When I was in college, in the bygone days of typewriters and corded phones, there was a rumor of a gang rape on campus. A "town" girl had gone back to a fraternity house with a boy, and several others ended up having sex with her against her will.
Or so the story went. Many on campus fumed, avoided the suspected rapists and waited for the college administration or the police to act. Months went by. Nothing happened.
We graduated and went our separate ways. I suspect that the officials involved -- not to mention the young men -- were relieved. But regardless of what really happened that night at the frat house, the way it went unaddressed instilled distrust in me, and perhaps in thousands of others who were on campus at the time: Would people in charge stand up for women's safety and dignity?
Having to ask ourselves that question meant we lost some innocence about the world we were about to fully enter. And it raised the possibility that, maybe, ignoring ugly realities is right. The smart thing to do.
But now, that sort of official privilege has gone the way of the typewriter and corded phone -- as two recent stories of rape illustrate. Hundreds of protesters gathered in eastern Ohio last Saturday to "Occupy Steubenville." They called for justice in the case of a 16-year-old girl, who was allegedly drunk to the point of unconsciousness last August, carried around to parties and sexually assaulted while others watched. The girl was from across the Ohio River in Weirton, W.Va., and the accused are Steubenville High School football players.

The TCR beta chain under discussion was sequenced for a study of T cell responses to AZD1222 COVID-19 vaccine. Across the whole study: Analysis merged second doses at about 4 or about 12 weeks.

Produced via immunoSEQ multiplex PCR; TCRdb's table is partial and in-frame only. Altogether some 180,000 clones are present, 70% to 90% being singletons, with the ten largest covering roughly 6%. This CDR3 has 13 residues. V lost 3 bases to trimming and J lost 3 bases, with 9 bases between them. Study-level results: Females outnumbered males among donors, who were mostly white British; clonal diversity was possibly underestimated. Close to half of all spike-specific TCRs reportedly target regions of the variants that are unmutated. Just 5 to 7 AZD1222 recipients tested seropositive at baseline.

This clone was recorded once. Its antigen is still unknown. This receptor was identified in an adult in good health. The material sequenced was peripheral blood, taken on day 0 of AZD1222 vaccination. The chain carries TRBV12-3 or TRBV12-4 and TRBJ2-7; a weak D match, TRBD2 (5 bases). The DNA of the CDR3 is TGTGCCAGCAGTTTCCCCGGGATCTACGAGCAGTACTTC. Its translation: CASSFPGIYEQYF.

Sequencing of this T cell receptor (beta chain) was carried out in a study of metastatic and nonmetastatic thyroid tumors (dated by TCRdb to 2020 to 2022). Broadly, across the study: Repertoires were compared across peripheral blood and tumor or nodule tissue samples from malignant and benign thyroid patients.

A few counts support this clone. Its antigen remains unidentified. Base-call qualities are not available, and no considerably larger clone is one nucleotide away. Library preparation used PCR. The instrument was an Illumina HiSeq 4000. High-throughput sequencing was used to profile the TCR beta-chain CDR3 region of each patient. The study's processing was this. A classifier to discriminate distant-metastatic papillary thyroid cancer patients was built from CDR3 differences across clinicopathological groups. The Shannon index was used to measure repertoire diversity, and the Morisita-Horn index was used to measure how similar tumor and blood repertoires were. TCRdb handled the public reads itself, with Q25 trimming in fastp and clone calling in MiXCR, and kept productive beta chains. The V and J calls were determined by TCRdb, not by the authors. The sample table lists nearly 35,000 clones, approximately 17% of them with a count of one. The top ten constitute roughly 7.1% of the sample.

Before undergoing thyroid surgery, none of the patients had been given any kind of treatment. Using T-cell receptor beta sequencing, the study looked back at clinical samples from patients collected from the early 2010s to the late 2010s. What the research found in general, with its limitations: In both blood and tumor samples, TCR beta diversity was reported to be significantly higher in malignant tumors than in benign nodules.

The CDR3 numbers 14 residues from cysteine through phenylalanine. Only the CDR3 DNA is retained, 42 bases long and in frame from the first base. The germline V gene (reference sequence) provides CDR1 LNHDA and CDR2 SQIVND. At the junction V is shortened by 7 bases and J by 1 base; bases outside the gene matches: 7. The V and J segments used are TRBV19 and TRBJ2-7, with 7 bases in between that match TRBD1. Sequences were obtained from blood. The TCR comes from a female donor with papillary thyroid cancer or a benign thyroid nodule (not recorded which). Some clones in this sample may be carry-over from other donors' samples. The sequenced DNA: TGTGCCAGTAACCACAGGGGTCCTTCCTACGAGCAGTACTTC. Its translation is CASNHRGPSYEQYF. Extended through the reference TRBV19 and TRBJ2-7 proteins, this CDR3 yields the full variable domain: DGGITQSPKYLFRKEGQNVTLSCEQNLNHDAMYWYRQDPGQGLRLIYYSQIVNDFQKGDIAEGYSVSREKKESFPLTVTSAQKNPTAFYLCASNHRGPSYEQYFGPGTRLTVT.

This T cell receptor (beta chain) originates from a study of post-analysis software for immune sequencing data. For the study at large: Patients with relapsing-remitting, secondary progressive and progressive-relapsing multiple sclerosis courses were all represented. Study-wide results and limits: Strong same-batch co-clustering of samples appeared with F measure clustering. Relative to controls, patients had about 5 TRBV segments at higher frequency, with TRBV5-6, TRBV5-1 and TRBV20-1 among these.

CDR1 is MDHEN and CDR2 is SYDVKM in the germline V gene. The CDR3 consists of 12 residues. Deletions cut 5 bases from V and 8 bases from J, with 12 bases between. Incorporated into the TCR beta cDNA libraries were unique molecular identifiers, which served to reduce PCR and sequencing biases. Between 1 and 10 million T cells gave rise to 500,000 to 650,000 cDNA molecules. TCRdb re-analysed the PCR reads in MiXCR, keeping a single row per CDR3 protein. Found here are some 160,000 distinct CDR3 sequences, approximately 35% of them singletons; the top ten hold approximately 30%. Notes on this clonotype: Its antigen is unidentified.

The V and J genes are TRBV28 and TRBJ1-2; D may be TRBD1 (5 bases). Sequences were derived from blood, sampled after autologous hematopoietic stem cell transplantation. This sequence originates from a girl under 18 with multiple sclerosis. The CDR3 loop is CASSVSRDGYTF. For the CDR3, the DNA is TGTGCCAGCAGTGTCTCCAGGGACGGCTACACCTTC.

The alleged assault became public in the days afterward, when partygoers posted photos and reports to Instagram and Twitter. Two 16-year-old boys were arrested and charged, and they face trial on Feb. 13. They maintain they are innocent.
However, some in the community were not finished with this case. They became convinced that the investigating sheriff wasn't taking it seriously enough. Online, a branch of the hacker collective known as Anonymous accused the sheriff of deleting video evidence, noted his friendship with the high school football coach, and began leaking information on people who are believed to be covering up the full extent of the assault.
Last weekend, protesters arrived from around the country -- like Occupy Wall Streeters, many wearing Guy Fawkes masks. Some speakers told their stories of being raped.
Steubenville city and police officials have been forced to respond by establishing their own website about the case, which they say is intended to sort fact from fiction.
Teenagers are obsessed with documenting their lives online, and oversharing and even sexual cyberbullying are real problems. But without social media, this case never would have gotten such broad attention. And it's all but certain that Steubenville officialdom would not be trying to explain itself online to a bewildered international audience.
The Ohio story has parallels to the horrific alleged gang rape and fatal beating last month of a 23-year-old physiotherapy student on a bus in Delhi, India. Outraged, thousands of people took to the city's streets, only to be met by police with tear gas and long sticks. The government closed roads to discourage protests, but instead, as word spread through social media, protests sprung up around the country. Six men have been arrested.
No doubt, there is danger in rushing to judgment and in anonymous online reports. People's reputations and lives are at stake. But social media are proving to be useful to call for justice in cases of rape, where justice is still too often uncertain, inconvenient and easily avoided.
This essay was first published in Newsday.